When we lived in the States and used to do road trips along the east coast, from Florida to Virginia, I was always really intrigued by the detours you could take to see things like the world’s second largest ball of yarn and the biggest frying pan.
So, when the tallest building in the world was opened here in Dubai last year, I was keen to add another “tallest” to my list (being careful to let enough people go up before us to test the elevators, of course – especially after a group of terrified tourists got trapped 124 floors above the ground for almost an hour).
The first time we went up the Burj Khalifa was in the daylight; this week we took our first guest of the season to the top in the dark to see the sparkling lights of the city – in the hope that the ‘wow’ factor would make up for the fact that sightseeing right now is like wading around in a giant bowl of steaming hot soup.
I figured it had to be cooler up there – the tapering, silvery tower is almost one kilometre (0.6miles) high, after all. So high that during Ramadan, a cleric said Muslims living above the 80th floor should fast for longer because they could still see the sun after it had set on the ground.
Superlatives aside – highest occupied floor in the world, elevator with the longest travel distance, etc – it’s well worth visiting the outdoor observation deck. Called ‘At The Top’ (I’m not sure why, it’s actually about two-thirds of the way up), you’re high enough to look down on Dubai’s other ‘tall’ buildings and appreciate that everything else is dwarfed by the soaring skyscraper.
The boys loved it because the tiny cars on the ground look like toys and in the dark with their headlights on you get a great view of all the traffic, snaking its way along Dubai’s sprawling roads.
The elevator ride itself is quite an experience, bordering on sci-fi. You stand in a futuristic, darkened space and at first don’t even realise you’re moving. Then you spot the floor numbers rapidly rising and realise you’re climbing at speed – at 10 metres a second, in fact, which means the vertical ascent through 124 floors takes less than a minute – and, yes, your ears do pop!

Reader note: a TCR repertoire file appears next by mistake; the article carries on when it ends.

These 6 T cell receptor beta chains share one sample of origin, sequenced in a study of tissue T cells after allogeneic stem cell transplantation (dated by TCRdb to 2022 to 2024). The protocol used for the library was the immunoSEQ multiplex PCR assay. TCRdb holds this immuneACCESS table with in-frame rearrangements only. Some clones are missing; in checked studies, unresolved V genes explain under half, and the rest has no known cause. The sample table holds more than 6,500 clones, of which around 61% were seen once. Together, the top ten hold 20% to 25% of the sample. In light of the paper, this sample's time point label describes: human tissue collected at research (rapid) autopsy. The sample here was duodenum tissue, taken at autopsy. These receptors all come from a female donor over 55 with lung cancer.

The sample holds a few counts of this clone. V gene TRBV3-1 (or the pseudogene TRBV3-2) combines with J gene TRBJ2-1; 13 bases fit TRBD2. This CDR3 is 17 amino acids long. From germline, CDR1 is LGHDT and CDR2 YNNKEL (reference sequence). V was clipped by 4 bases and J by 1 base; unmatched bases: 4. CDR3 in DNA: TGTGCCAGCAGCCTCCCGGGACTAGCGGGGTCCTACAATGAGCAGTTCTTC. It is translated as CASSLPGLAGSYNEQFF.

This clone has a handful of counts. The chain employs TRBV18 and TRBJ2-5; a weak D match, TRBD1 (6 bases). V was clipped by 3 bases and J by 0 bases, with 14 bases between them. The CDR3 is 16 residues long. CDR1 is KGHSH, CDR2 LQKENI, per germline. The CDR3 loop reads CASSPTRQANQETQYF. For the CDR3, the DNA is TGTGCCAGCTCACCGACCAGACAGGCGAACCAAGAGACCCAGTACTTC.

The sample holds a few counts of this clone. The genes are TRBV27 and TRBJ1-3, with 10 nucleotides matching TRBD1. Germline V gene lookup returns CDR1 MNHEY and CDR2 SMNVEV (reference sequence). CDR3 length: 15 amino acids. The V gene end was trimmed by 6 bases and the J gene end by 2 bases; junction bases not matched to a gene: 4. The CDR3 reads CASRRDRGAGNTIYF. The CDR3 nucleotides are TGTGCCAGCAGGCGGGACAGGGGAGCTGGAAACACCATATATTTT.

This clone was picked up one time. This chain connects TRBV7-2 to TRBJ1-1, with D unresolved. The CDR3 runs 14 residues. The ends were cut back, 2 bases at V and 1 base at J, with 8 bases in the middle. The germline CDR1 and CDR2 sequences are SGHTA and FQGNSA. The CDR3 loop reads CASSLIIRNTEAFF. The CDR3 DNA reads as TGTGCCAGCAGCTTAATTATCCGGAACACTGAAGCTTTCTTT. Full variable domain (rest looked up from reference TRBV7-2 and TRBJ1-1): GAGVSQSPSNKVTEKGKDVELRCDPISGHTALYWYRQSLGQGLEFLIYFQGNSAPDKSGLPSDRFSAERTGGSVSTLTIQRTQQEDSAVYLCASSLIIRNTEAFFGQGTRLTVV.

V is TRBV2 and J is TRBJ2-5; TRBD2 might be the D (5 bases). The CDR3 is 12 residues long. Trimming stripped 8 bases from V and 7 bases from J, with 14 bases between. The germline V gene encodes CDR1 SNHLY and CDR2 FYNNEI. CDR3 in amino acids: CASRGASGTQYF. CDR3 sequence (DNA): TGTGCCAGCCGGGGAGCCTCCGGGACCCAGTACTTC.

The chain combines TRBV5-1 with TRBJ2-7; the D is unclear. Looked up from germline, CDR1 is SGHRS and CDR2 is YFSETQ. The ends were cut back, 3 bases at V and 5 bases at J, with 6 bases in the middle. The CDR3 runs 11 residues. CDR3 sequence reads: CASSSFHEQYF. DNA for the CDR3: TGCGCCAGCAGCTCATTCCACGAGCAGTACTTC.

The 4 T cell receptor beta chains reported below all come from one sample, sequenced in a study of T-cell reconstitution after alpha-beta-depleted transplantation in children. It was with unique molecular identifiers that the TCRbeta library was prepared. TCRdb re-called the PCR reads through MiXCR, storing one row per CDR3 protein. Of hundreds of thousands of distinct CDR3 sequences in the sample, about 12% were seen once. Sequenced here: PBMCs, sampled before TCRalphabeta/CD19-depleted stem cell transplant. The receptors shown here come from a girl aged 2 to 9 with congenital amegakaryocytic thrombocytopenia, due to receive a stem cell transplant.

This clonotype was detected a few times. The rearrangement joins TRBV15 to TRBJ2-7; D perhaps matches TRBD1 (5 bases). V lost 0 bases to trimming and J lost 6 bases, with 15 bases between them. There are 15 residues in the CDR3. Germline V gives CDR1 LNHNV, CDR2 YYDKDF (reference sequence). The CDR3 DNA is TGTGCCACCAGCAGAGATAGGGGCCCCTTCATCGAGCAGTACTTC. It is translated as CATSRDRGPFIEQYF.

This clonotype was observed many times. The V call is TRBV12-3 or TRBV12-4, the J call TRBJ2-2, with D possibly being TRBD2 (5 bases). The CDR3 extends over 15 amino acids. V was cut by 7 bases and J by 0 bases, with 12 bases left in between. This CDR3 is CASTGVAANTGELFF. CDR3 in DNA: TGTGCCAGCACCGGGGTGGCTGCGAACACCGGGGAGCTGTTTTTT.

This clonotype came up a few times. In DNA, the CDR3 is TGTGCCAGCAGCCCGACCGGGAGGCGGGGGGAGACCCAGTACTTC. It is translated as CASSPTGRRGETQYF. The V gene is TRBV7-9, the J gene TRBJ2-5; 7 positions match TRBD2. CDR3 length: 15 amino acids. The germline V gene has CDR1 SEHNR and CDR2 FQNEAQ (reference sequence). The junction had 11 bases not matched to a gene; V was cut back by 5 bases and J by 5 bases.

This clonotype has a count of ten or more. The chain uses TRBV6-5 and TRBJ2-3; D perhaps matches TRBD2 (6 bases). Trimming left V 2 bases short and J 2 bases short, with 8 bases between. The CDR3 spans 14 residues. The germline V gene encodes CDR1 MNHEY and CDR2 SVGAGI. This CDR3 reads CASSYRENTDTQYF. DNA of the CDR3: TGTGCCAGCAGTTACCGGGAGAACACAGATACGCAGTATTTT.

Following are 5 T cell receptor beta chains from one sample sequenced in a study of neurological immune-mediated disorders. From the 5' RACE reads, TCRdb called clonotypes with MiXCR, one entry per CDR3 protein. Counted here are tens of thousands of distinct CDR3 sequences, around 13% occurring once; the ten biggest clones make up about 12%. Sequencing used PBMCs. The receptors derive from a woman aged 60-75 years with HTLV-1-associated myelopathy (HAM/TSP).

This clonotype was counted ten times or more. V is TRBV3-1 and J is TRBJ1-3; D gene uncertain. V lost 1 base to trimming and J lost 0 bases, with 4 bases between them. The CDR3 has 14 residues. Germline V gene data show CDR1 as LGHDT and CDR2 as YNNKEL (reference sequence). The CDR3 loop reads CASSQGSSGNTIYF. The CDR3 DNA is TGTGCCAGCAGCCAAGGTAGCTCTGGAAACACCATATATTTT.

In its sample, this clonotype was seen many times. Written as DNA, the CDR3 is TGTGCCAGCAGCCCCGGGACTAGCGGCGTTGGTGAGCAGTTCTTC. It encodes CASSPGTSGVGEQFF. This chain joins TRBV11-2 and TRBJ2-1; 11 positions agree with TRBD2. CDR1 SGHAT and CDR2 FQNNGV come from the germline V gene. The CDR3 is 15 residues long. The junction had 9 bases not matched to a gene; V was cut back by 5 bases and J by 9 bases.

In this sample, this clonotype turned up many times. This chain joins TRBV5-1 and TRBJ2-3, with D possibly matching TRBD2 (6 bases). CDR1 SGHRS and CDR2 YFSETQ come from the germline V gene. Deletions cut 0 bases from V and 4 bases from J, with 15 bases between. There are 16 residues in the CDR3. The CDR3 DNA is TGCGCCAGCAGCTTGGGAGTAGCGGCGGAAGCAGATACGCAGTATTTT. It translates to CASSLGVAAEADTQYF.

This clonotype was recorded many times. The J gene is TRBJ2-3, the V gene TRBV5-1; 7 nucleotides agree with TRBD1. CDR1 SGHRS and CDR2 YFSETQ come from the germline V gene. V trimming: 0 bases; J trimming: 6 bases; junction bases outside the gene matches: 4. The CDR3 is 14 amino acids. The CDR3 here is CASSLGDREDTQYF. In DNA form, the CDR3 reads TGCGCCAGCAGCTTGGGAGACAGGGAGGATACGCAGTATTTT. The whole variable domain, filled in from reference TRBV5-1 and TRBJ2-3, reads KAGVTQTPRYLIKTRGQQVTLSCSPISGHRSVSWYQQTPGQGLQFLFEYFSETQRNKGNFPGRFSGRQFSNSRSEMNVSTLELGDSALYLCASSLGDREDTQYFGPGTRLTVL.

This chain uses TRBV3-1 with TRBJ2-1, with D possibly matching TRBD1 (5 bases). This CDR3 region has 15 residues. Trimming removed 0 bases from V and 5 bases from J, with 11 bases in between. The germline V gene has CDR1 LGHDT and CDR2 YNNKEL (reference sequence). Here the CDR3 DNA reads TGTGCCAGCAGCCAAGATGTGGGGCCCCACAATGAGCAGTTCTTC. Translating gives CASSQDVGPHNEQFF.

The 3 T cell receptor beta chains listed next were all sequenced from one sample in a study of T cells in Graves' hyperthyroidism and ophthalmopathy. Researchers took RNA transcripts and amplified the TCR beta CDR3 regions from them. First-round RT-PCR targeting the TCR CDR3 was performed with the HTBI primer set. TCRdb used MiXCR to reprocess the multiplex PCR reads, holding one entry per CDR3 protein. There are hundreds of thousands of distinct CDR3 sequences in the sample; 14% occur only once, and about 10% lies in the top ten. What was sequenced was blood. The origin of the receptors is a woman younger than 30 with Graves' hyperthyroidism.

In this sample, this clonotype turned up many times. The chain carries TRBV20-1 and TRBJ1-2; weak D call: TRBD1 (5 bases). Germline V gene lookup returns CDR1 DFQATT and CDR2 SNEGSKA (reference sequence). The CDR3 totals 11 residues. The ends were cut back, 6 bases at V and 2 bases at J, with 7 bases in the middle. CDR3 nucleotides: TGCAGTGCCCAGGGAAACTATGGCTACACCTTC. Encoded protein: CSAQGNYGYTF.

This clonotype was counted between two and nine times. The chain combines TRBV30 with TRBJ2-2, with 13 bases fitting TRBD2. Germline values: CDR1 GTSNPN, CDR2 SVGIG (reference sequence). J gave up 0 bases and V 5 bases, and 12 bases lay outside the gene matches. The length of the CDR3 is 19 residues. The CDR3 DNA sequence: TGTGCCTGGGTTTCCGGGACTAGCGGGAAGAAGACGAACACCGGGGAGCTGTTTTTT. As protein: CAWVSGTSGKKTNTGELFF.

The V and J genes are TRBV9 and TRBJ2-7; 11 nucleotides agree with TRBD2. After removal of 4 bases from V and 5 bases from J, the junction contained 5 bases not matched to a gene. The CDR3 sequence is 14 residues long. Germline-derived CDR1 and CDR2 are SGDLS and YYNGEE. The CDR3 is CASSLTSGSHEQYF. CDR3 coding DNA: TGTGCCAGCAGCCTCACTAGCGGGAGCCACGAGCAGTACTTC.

STATS & FACTS
WINDOW CLEANING: Washing the tower’s 24, 348 windows takes 36 workers three to four months.
ON THE INSIDE: The building houses corporate suites, residential space, the Armani Hotel, 57 elevators, 8 escalators and nearly 3,000 stairs (it’s no wonder some of the people stranded up there last year, when a loud boom was heard and the lift broke, started to panic)
RECORDS SET: World’s highest mosque (158th floor); highest nightclub (144th floor); highest restaurant (At.mosphere on the 122nd floor); and second highest swimming pool (76th floor).
SHOP AT THE TOP: Yes, you can spend money up there on mementos including a Lego Burj kit (pleeeeez Mummy, pleaded BB) and gold bars emblazoned with the Burj’s logo from ‘Gold to Go’ vending machines.
PRICE TAG: Tallest towers don’t come cheap: the total cost for the project was about $1.5 billion. The tower’s completion coincided with Dubai’s financial troubles, which led the emirate to seek multi-billion dollar bailouts from its oil-rich neighbour Abu Dhabi. Subsequently, in a surprise move at the opening ceremony, the tower, originally called Burj Dubai, was renamed Burj Khalifa to honour the UAE president.
CONTROVERSY: Sadly, though, its construction is marred with controversy over the working conditions of the army of labourers from South Asia who spent 22 million man-hours building the tower and somehow managed to pump concrete so high into the sky.SHOWPIECE: On December 31st, spectacular fireworks, accompanied by lasers and lights, were set off from the Burj Khalifa, setting yet another world record – the highest New Year fireworks display in the world.
More information at: www.burjkhalifa.ae
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Man can make everything….Burj Khalifa is an example….
a building to admire and aspire.IN TIMES OF OSTERITY, WE NEED MORE OF THESE BUILDINGS TO PROVIDE EMPLOYMENT.
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